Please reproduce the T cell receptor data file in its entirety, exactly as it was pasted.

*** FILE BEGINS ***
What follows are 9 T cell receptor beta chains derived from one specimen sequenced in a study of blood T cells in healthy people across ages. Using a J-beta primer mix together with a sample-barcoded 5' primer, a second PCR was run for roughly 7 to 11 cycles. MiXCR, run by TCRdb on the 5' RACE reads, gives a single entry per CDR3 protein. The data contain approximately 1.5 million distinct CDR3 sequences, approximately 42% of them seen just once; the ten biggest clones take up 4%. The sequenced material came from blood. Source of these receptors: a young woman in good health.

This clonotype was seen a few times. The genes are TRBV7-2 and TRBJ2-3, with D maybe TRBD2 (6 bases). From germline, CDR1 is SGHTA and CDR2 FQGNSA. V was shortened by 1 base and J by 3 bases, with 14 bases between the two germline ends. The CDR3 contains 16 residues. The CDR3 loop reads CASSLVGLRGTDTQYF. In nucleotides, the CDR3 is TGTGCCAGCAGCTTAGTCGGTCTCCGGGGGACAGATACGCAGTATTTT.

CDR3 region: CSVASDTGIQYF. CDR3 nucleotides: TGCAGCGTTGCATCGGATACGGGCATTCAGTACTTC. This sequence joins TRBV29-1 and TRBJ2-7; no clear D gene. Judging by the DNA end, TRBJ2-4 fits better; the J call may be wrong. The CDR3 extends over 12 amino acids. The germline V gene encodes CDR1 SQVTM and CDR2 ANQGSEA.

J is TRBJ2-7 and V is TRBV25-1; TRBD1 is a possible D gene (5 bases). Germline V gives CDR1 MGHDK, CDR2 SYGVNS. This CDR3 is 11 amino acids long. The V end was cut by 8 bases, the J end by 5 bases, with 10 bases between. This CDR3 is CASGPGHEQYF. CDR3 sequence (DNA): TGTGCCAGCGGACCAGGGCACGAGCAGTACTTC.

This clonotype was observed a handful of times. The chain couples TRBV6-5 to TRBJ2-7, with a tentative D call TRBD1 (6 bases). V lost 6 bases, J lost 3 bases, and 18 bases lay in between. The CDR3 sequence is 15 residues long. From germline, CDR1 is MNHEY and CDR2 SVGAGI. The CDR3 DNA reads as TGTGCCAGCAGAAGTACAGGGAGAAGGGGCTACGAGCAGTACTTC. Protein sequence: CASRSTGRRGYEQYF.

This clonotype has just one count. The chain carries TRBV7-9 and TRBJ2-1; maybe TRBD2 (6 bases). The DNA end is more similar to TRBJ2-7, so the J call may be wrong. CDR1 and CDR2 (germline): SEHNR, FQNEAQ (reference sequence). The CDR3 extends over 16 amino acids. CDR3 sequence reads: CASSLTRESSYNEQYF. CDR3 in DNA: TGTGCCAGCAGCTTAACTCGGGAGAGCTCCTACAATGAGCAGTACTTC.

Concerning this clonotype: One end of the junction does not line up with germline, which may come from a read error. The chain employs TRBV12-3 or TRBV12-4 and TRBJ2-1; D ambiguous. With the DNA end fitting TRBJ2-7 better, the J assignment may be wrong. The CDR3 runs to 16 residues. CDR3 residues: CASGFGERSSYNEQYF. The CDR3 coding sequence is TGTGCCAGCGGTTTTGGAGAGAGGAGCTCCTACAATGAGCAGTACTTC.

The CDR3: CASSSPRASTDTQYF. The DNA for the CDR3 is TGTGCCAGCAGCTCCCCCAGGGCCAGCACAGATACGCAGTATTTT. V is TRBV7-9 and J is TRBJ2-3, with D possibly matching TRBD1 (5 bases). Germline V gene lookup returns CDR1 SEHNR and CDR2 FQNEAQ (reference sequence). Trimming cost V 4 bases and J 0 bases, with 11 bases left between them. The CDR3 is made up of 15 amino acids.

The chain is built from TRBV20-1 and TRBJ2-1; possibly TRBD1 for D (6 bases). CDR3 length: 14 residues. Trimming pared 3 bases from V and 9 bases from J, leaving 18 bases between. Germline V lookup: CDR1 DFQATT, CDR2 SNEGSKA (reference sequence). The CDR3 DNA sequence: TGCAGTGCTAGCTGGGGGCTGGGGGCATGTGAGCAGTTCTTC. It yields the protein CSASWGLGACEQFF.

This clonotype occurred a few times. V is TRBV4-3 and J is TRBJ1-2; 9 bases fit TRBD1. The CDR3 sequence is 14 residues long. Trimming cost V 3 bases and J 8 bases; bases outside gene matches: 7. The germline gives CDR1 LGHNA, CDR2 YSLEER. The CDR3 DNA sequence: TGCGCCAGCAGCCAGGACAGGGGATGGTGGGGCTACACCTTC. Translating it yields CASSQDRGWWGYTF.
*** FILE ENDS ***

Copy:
What follows are 9 T cell receptor beta chains derived from one specimen sequenced in a study of blood T cells in healthy people across ages. Using a J-beta primer mix together with a sample-barcoded 5' primer, a second PCR was run for roughly 7 to 11 cycles. MiXCR, run by TCRdb on the 5' RACE reads, gives a single entry per CDR3 protein. The data contain approximately 1.5 million distinct CDR3 sequences, approximately 42% of them seen just once; the ten biggest clones take up 4%. The sequenced material came from blood. Source of these receptors: a young woman in good health.

This clonotype was seen a few times. The genes are TRBV7-2 and TRBJ2-3, with D maybe TRBD2 (6 bases). From germline, CDR1 is SGHTA and CDR2 FQGNSA. V was shortened by 1 base and J by 3 bases, with 14 bases between the two germline ends. The CDR3 contains 16 residues. The CDR3 loop reads CASSLVGLRGTDTQYF. In nucleotides, the CDR3 is TGTGCCAGCAGCTTAGTCGGTCTCCGGGGGACAGATACGCAGTATTTT.

CDR3 region: CSVASDTGIQYF. CDR3 nucleotides: TGCAGCGTTGCATCGGATACGGGCATTCAGTACTTC. This sequence joins TRBV29-1 and TRBJ2-7; no clear D gene. Judging by the DNA end, TRBJ2-4 fits better; the J call may be wrong. The CDR3 extends over 12 amino acids. The germline V gene encodes CDR1 SQVTM and CDR2 ANQGSEA.

J is TRBJ2-7 and V is TRBV25-1; TRBD1 is a possible D gene (5 bases). Germline V gives CDR1 MGHDK, CDR2 SYGVNS. This CDR3 is 11 amino acids long. The V end was cut by 8 bases, the J end by 5 bases, with 10 bases between. This CDR3 is CASGPGHEQYF. CDR3 sequence (DNA): TGTGCCAGCGGACCAGGGCACGAGCAGTACTTC.

This clonotype was observed a handful of times. The chain couples TRBV6-5 to TRBJ2-7, with a tentative D call TRBD1 (6 bases). V lost 6 bases, J lost 3 bases, and 18 bases lay in between. The CDR3 sequence is 15 residues long. From germline, CDR1 is MNHEY and CDR2 SVGAGI. The CDR3 DNA reads as TGTGCCAGCAGAAGTACAGGGAGAAGGGGCTACGAGCAGTACTTC. Protein sequence: CASRSTGRRGYEQYF.

This clonotype has just one count. The chain carries TRBV7-9 and TRBJ2-1; maybe TRBD2 (6 bases). The DNA end is more similar to TRBJ2-7, so the J call may be wrong. CDR1 and CDR2 (germline): SEHNR, FQNEAQ (reference sequence). The CDR3 extends over 16 amino acids. CDR3 sequence reads: CASSLTRESSYNEQYF. CDR3 in DNA: TGTGCCAGCAGCTTAACTCGGGAGAGCTCCTACAATGAGCAGTACTTC.

Concerning this clonotype: One end of the junction does not line up with germline, which may come from a read error. The chain employs TRBV12-3 or TRBV12-4 and TRBJ2-1; D ambiguous. With the DNA end fitting TRBJ2-7 better, the J assignment may be wrong. The CDR3 runs to 16 residues. CDR3 residues: CASGFGERSSYNEQYF. The CDR3 coding sequence is TGTGCCAGCGGTTTTGGAGAGAGGAGCTCCTACAATGAGCAGTACTTC.

The CDR3: CASSSPRASTDTQYF. The DNA for the CDR3 is TGTGCCAGCAGCTCCCCCAGGGCCAGCACAGATACGCAGTATTTT. V is TRBV7-9 and J is TRBJ2-3, with D possibly matching TRBD1 (5 bases). Germline V gene lookup returns CDR1 SEHNR and CDR2 FQNEAQ (reference sequence). Trimming cost V 4 bases and J 0 bases, with 11 bases left between them. The CDR3 is made up of 15 amino acids.

The chain is built from TRBV20-1 and TRBJ2-1; possibly TRBD1 for D (6 bases). CDR3 length: 14 residues. Trimming pared 3 bases from V and 9 bases from J, leaving 18 bases between. Germline V lookup: CDR1 DFQATT, CDR2 SNEGSKA (reference sequence). The CDR3 DNA sequence: TGCAGTGCTAGCTGGGGGCTGGGGGCATGTGAGCAGTTCTTC. It yields the protein CSASWGLGACEQFF.

This clonotype occurred a few times. V is TRBV4-3 and J is TRBJ1-2; 9 bases fit TRBD1. The CDR3 sequence is 14 residues long. Trimming cost V 3 bases and J 8 bases; bases outside gene matches: 7. The germline gives CDR1 LGHNA, CDR2 YSLEER. The CDR3 DNA sequence: TGCGCCAGCAGCCAGGACAGGGGATGGTGGGGCTACACCTTC. Translating it yields CASSQDRGWWGYTF.